Where helicopters travel shorter distances, fixed-wing air ambulances fly patients on long-distance transports; for example, flying neonatal & pediatric patients to centers of excellence throughout the United States.

Families must weigh many considerations when seeking care for a child, so here are some points to think about when choosing your child’s air ambulance provider:

  • Look for a provider whose flight crew and clinical team are focused on safety and the delivery of high-quality, patient-centered, neonatal & pediatric care.
  • Look for a provider who exceeds required air medical transport certification standards. Can you imagine how different it must be to care for a patient being flown thousands of feet in the air, for hundreds, perhaps thousands of miles -vs- on the ground, in a hospital where every resource is readily available? Therefore, you will want clinicians with not only the years of experience in critical care but also who have the added designation of flight certification; Certified Flight Registered Nurse (CFRN) and Flight Paramedic Certified (FP-C).
  • Look for a provider who partners with hospital case managers and social workers to provide a seamless, less stressful, experience for patients and their families.
  • Look for a provider with flight coordination and dispatch teams dedicated to simplifying the process and saving you time through their logistical handling of the bedside-to-bedside transfer.
  • Look for a provider with insurance specialists who will streamline the insurance process by handling the verification of benefits and preauthorization request submissions.
  • Look for a provider who is available to you 24 hours a day, 7 days a week, 365 days a year, ready to assist day and night.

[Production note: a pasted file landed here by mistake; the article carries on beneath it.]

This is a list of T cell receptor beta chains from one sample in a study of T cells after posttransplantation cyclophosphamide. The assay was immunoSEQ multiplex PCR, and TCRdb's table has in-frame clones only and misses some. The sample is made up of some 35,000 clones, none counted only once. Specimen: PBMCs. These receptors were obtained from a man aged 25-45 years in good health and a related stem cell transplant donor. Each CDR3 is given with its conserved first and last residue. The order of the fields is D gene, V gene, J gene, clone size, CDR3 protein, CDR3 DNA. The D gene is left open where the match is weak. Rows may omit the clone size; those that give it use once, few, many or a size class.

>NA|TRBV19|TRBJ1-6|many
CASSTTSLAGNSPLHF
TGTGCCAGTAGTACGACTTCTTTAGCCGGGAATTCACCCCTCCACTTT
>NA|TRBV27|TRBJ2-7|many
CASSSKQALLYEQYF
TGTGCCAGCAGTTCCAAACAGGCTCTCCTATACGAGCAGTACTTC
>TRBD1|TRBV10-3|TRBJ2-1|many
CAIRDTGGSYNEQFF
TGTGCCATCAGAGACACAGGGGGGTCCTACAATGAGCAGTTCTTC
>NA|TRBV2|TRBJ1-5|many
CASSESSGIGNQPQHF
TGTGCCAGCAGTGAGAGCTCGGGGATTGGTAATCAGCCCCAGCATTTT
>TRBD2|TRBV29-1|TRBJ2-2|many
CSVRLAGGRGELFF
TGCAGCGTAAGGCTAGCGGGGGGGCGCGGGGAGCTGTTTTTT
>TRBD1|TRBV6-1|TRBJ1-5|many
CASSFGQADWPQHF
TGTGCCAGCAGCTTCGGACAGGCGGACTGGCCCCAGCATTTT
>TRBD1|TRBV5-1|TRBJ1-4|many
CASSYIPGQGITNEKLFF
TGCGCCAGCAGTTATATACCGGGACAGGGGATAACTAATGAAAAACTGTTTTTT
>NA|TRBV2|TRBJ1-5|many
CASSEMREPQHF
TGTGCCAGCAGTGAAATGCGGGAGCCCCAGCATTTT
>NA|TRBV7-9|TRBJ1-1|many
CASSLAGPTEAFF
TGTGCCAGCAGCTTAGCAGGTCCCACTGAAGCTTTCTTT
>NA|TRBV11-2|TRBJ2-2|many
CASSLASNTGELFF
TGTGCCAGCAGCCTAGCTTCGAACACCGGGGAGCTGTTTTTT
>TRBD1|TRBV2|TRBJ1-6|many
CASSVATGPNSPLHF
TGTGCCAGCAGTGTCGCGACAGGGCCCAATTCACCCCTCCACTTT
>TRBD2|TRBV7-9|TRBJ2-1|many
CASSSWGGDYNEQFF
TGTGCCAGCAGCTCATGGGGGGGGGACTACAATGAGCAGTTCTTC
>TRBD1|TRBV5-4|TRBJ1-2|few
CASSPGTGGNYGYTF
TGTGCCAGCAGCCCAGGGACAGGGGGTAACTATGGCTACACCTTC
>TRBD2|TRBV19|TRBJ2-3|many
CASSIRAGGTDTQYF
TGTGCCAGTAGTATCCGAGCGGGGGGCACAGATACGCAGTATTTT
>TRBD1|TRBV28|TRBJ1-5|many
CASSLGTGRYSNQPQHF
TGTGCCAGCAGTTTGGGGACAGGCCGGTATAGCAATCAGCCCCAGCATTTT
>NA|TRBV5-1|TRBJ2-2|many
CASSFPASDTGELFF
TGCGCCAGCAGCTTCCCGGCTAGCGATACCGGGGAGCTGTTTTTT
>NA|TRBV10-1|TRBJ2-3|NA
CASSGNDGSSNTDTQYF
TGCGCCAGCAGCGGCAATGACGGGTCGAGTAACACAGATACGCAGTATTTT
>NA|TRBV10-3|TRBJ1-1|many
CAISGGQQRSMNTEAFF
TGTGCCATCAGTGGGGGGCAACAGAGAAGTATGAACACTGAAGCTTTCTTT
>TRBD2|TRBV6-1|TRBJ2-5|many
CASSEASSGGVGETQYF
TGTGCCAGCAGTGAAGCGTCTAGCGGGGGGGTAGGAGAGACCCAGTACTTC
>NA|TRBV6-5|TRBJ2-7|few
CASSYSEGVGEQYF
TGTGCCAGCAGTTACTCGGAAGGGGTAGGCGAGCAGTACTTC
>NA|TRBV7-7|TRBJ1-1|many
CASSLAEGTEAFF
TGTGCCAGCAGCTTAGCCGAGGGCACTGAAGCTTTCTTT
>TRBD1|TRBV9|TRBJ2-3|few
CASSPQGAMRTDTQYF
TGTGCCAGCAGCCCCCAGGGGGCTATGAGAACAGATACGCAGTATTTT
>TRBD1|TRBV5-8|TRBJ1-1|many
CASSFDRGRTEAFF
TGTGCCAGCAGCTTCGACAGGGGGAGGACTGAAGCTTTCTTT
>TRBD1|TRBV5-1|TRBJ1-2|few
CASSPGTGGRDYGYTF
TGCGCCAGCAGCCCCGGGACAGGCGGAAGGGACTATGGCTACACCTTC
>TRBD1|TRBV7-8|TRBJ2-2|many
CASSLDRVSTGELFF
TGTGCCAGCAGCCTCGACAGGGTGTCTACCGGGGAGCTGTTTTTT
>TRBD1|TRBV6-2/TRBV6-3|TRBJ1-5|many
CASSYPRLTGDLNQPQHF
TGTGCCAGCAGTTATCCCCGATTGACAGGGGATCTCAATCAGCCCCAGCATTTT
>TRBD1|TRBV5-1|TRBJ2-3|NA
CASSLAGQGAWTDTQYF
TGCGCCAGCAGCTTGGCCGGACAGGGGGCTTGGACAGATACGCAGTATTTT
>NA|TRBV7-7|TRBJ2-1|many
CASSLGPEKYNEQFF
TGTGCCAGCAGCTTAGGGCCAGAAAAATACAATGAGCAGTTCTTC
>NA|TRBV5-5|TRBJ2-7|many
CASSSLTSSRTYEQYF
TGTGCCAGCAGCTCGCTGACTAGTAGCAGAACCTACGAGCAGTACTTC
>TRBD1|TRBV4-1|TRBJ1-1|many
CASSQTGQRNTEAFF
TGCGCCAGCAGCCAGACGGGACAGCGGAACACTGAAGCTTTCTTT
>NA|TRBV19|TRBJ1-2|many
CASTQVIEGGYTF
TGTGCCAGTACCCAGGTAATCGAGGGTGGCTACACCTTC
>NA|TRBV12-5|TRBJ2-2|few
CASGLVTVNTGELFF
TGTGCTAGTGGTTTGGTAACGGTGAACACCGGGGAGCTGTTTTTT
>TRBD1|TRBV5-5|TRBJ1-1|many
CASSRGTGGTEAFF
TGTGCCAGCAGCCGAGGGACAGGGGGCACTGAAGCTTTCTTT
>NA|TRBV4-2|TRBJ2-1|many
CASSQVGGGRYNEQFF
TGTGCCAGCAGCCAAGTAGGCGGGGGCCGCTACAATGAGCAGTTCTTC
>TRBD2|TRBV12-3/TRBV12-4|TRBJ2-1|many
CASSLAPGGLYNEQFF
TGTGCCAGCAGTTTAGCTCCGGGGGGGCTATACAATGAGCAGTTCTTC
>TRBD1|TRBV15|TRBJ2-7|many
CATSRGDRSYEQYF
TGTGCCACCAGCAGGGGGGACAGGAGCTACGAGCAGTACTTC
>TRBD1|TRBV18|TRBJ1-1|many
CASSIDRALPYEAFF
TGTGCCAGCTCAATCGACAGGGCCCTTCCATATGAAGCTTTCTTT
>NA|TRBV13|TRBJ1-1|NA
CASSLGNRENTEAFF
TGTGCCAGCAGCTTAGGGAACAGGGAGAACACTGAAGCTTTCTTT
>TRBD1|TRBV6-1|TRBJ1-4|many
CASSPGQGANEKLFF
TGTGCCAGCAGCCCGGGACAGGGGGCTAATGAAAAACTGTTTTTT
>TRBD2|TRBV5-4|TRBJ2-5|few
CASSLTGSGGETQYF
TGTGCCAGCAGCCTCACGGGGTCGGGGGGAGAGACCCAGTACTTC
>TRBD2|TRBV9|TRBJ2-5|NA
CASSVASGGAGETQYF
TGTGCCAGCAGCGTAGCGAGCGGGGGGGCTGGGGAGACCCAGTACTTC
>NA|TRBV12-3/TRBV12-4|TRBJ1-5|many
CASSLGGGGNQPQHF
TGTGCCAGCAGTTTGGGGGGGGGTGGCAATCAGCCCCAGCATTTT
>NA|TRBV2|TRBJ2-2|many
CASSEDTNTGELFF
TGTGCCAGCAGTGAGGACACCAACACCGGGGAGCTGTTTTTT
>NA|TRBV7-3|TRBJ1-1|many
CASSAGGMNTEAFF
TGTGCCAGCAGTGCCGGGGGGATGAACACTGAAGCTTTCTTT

To conclude, here is a story about beautiful Bella Grace, who is celebrating her 3rd birthday on August 16th. Bella was born in Ames, Iowa. A few days after her birth, tests revealed a brain abnormality.

The hospital Bella was born in did not have the capability to treat her, so she was immediately transferred to Des Moines. The diagnosis left Bella’s grandparents heartbroken, a rare brain disorder known as Hemimegalencephaly (HME). Bella was experiencing “20-40 seizures per hour, non-stop, despite several seizure medications”.

It became obvious, quite quickly, that the medical team in Des Moines could not bring comfort to Bella’s grandparents. The initial solution proposed was not acceptable because there were serious repercussions to waiting. A family friend began to investigate solutions and came across a story about another infant, with the same rare brain disorder, who found relief from the seizures through an innovative clinical approach. The challenge then became the location of this hospital; it was over 1000 miles away at Children’s National, ranked #1 in the United States for the past 5 years, for their Neonatology program.

So, at just 8 days old beautiful Bella Grace flew her first flight, on a fixed-wing air ambulance transport to Washington, D.C. You can read this extraordinary story in its entirety by clicking on Bella’s Story.

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Written by:
Karen Derr, EMBA

Karen is the Business Development Manager at Medway Air Ambulance, heading up relationship management across the country. She specializes in engaging healthcare professionals at conferences and facility in-services from coast-to-coast. She has her Bachelor’s in Communication and an Executive MBA with an emphasis in Leadership. Karen has worked in Marketing and Relationship Management for the majority of her career, in addition to teaching college-level Marketing, Business and Management courses.